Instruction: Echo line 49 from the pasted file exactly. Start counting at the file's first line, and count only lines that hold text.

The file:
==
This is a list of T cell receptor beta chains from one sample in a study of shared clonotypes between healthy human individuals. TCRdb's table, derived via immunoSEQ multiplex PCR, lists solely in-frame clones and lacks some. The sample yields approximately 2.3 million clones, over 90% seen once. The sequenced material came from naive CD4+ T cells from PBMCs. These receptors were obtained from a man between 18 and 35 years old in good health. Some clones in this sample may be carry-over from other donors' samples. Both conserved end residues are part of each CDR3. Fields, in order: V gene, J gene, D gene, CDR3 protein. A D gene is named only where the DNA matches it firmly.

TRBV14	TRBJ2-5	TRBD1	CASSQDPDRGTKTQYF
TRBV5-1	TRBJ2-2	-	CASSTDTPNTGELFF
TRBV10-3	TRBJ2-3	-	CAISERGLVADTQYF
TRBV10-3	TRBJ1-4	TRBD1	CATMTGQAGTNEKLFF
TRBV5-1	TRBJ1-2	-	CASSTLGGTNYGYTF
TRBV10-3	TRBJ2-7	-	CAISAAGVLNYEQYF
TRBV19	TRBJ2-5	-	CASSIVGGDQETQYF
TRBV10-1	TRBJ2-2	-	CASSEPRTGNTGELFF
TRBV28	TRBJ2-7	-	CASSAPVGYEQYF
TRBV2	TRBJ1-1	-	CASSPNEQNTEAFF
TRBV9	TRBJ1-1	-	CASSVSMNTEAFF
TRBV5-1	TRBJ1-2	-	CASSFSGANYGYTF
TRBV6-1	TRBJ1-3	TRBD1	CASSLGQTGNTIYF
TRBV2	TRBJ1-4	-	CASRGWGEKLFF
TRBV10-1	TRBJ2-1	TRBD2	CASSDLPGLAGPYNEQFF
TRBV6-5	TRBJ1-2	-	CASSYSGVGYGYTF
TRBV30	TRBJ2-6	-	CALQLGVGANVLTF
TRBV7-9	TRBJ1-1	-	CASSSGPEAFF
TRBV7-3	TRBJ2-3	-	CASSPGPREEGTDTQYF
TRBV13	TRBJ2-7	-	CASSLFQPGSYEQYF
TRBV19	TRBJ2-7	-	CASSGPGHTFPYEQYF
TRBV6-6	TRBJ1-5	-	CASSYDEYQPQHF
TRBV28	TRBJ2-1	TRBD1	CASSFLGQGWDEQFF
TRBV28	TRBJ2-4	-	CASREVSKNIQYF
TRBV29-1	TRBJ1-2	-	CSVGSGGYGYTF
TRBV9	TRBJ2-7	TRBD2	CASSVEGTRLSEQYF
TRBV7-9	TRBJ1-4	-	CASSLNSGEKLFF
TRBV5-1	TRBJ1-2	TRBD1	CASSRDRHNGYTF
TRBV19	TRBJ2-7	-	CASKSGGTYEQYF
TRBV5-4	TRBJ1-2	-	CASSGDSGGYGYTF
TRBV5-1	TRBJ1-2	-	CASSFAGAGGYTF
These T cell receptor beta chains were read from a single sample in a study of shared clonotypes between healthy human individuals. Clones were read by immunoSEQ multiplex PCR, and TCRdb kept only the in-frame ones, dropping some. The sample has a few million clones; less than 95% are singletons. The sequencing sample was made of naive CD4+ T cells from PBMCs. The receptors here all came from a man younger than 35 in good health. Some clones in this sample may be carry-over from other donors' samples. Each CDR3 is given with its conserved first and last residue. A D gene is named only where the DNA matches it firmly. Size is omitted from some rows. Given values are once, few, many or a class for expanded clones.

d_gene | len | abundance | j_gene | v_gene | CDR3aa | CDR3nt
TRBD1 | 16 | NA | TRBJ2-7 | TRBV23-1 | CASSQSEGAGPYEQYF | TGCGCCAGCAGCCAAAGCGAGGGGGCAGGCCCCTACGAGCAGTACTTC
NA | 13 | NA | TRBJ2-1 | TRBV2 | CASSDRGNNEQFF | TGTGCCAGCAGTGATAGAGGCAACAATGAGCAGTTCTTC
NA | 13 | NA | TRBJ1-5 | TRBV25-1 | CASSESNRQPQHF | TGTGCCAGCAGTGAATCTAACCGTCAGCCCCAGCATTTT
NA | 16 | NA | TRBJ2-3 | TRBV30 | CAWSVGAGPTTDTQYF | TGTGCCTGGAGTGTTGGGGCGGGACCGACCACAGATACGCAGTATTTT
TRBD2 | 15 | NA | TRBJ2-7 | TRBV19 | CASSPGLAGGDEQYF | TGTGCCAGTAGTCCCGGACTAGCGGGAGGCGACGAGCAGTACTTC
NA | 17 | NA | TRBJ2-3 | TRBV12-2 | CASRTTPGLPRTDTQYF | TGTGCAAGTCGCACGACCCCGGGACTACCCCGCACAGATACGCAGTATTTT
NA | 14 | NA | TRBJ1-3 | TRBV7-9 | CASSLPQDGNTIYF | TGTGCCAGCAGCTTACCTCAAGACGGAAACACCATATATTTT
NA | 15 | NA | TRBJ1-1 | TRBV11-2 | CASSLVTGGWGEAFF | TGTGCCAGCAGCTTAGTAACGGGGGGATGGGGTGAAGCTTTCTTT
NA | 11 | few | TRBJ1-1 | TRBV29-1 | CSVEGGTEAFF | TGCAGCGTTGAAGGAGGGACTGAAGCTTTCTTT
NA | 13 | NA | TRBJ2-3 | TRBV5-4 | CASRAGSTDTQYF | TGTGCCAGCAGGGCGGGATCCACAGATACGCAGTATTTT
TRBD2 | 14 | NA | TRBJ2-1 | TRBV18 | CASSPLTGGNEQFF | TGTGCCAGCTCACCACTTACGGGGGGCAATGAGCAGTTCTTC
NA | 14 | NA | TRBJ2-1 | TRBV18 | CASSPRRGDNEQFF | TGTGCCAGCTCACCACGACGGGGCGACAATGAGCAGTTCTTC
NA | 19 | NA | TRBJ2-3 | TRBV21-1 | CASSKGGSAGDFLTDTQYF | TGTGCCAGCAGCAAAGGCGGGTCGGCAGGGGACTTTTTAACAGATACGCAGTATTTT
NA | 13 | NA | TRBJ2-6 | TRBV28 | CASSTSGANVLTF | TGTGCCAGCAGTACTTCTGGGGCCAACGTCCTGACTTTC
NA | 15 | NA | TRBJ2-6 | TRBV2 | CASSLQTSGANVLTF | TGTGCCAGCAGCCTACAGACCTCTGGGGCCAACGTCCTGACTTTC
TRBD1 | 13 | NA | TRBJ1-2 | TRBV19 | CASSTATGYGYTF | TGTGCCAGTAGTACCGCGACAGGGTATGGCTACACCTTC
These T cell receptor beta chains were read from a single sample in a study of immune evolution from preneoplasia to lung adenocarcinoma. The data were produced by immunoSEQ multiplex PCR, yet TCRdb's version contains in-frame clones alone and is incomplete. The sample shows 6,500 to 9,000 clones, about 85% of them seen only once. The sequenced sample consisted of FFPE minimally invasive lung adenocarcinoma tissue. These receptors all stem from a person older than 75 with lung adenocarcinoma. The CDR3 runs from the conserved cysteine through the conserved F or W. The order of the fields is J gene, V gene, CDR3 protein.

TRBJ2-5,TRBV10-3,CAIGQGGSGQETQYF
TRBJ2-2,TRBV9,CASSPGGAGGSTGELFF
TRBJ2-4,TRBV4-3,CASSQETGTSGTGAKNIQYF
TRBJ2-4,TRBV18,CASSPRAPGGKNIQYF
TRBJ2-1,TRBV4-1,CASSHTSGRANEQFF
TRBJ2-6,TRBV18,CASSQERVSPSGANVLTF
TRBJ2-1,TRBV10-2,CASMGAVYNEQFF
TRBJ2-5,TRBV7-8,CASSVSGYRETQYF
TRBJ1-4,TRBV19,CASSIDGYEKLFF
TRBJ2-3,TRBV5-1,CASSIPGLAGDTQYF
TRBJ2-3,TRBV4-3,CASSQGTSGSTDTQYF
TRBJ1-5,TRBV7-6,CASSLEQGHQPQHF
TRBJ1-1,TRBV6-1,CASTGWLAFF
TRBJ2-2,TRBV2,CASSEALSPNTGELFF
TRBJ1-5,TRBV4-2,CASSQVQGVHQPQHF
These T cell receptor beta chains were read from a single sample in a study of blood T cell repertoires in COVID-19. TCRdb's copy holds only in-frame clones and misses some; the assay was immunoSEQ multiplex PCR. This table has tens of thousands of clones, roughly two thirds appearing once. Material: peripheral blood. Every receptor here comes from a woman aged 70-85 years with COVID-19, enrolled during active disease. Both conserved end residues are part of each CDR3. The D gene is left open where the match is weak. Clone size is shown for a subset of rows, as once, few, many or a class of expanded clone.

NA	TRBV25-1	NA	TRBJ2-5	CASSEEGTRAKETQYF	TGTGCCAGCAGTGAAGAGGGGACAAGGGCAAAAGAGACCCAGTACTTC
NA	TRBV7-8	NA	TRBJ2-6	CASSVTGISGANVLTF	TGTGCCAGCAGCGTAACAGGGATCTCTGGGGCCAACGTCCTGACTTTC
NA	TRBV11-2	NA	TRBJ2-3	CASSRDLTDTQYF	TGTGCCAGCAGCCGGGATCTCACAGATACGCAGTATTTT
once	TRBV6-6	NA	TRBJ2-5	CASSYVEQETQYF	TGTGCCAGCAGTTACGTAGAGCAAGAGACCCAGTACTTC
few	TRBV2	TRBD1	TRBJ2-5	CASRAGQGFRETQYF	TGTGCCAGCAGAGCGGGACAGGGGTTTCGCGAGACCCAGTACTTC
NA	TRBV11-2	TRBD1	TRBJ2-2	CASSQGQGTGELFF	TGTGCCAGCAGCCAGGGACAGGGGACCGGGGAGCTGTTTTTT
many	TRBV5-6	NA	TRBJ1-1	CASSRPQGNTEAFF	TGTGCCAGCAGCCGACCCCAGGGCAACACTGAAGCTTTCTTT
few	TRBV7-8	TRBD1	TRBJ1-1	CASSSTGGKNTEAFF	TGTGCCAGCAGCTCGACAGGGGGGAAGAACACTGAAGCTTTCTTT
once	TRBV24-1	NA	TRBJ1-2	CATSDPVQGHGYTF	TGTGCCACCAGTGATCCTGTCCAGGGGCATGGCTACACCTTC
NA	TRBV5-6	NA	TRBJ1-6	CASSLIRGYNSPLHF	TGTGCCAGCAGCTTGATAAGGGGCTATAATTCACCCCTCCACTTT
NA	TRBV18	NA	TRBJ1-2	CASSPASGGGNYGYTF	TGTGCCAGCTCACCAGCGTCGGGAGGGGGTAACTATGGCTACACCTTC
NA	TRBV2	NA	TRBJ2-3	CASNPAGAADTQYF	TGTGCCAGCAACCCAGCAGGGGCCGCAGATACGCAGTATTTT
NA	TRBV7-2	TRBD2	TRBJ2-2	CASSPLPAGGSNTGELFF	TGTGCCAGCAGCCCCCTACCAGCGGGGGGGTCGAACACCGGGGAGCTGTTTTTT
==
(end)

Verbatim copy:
NA | 15 | NA | TRBJ2-6 | TRBV2 | CASSLQTSGANVLTF | TGTGCCAGCAGCCTACAGACCTCTGGGGCCAACGTCCTGACTTTC